Where's the best source for 4K material? Old films. Blackmagic brings down the cost of film scanning
Guest author Pavan Deep tells us why he prefers to shoot film, even when editing and finishing digitally.
An elegantly arranged test between some well known digital cameras and an analogue one!
You may think we're hammering it a bit with the Sony F65, what with our piece on Belle, and with our forthcoming article on what differentiates the F65 from the F55, but let's be clear about this: we are actually at the point where you can make better films with video than you ever could with celluloid - and that's worth a significant amount of coverage
If you're still taking pictures with film, there are still quite a few places that will develop it for you, and some, even, who will scan the images send them to you in a digital form. But what do you do if you've discovered a stash of old film footage?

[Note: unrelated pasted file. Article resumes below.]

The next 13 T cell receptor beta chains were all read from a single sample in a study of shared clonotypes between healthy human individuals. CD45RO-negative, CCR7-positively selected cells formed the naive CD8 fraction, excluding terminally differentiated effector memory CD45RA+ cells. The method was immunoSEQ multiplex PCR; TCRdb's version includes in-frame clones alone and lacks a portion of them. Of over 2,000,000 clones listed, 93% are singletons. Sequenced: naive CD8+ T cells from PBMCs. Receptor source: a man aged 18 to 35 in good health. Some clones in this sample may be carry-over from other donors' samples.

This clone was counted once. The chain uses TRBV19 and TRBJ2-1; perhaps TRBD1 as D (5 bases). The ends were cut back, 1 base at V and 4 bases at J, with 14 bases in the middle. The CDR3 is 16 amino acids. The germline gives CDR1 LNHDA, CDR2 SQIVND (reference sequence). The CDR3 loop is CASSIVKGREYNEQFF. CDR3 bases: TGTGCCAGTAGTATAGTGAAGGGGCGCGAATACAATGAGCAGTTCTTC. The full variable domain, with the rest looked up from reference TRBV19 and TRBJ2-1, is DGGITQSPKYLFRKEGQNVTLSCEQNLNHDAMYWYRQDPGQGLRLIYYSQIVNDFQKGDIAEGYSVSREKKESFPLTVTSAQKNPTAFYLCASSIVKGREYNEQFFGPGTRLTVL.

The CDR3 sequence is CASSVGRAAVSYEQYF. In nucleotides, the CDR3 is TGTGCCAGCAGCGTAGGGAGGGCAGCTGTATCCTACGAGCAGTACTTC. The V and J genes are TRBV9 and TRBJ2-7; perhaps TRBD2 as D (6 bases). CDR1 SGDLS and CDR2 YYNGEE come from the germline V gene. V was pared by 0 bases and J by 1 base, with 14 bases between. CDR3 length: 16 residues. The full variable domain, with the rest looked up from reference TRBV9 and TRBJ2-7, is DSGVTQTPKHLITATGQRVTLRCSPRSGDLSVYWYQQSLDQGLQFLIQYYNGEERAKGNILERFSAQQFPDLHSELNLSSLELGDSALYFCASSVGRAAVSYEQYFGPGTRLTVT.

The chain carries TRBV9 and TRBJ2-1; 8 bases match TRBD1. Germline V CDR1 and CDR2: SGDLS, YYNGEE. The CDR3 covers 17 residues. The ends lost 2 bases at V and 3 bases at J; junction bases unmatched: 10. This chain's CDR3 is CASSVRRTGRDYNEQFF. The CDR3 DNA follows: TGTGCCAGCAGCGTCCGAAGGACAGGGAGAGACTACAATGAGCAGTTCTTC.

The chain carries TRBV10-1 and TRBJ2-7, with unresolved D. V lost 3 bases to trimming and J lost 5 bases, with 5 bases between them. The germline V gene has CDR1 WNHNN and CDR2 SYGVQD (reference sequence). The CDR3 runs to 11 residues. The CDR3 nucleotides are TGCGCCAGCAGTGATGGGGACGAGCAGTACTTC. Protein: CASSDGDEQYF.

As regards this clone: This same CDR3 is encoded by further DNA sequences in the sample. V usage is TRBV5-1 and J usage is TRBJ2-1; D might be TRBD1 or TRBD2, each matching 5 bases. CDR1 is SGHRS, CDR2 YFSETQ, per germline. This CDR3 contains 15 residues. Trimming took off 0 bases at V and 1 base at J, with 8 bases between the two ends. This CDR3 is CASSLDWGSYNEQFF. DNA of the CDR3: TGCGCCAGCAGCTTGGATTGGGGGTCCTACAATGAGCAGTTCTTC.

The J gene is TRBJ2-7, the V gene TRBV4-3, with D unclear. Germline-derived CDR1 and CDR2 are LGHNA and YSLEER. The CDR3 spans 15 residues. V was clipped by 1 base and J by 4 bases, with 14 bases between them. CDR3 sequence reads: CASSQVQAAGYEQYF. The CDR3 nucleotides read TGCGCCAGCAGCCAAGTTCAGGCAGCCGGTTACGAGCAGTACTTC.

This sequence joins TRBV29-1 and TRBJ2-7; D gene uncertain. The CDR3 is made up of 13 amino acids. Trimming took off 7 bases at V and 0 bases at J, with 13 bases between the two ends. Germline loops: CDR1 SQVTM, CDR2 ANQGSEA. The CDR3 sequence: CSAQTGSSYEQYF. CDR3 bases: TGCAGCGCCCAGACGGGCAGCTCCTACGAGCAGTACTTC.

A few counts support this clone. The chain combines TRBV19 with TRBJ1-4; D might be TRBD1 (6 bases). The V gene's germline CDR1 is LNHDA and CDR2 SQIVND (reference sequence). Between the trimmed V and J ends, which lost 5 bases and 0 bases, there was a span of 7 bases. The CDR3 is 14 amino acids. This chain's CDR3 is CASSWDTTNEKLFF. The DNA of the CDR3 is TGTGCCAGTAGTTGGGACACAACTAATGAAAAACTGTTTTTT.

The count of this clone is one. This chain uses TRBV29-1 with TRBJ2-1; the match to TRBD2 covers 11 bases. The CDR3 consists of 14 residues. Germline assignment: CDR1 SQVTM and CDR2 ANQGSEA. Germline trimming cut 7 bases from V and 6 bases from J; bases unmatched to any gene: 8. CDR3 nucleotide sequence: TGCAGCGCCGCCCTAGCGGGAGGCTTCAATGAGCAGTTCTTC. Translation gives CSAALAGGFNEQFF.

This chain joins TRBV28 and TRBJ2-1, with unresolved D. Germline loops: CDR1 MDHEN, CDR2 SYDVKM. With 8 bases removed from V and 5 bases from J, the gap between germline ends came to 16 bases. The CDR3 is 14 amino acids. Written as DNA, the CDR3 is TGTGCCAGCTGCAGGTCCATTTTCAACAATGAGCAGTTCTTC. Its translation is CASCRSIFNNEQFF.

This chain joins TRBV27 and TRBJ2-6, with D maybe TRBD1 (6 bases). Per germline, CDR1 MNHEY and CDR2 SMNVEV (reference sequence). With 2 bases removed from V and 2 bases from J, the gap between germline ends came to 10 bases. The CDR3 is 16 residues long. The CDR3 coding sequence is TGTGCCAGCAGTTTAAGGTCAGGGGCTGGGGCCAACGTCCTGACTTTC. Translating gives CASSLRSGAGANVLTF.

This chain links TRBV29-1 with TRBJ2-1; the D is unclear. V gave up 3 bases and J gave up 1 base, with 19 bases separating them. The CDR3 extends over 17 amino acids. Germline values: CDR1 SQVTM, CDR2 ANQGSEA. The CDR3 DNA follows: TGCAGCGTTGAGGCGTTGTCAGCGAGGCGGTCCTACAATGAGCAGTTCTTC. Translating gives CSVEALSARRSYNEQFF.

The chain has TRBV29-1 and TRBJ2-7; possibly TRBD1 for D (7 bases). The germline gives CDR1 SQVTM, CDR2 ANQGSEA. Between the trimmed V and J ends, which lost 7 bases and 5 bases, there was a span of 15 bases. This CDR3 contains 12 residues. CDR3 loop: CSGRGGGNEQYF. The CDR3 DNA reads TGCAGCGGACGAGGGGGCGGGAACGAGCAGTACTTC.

It's a suggestion that runs directly counter to the past few years’ worth of digitisation efforts, but the producers of feature documentary ‘Side by Side’ have chosen to archive their movie on film stock. They might have a point
This holiday we're re-running some of our most popular articles, in case you didn't see them the first time. Toda, we're drilling down to the essence of the difference between analogue and digital. Here's Phil Rhodes' take on this persistent question. It's a fascinating read, and is pretty definitive on the subject.
"...it's perhaps surprising that the Super-8 film format is still – in what we might have expected to be the twilight of its years – quite popular. The popularity of retro-styled web imaging services like Instagram is another instance of what I suspect may be the same trend, and goes some way toward confirming the suspicion that distressed images are now just as fashionable as distressed jeans"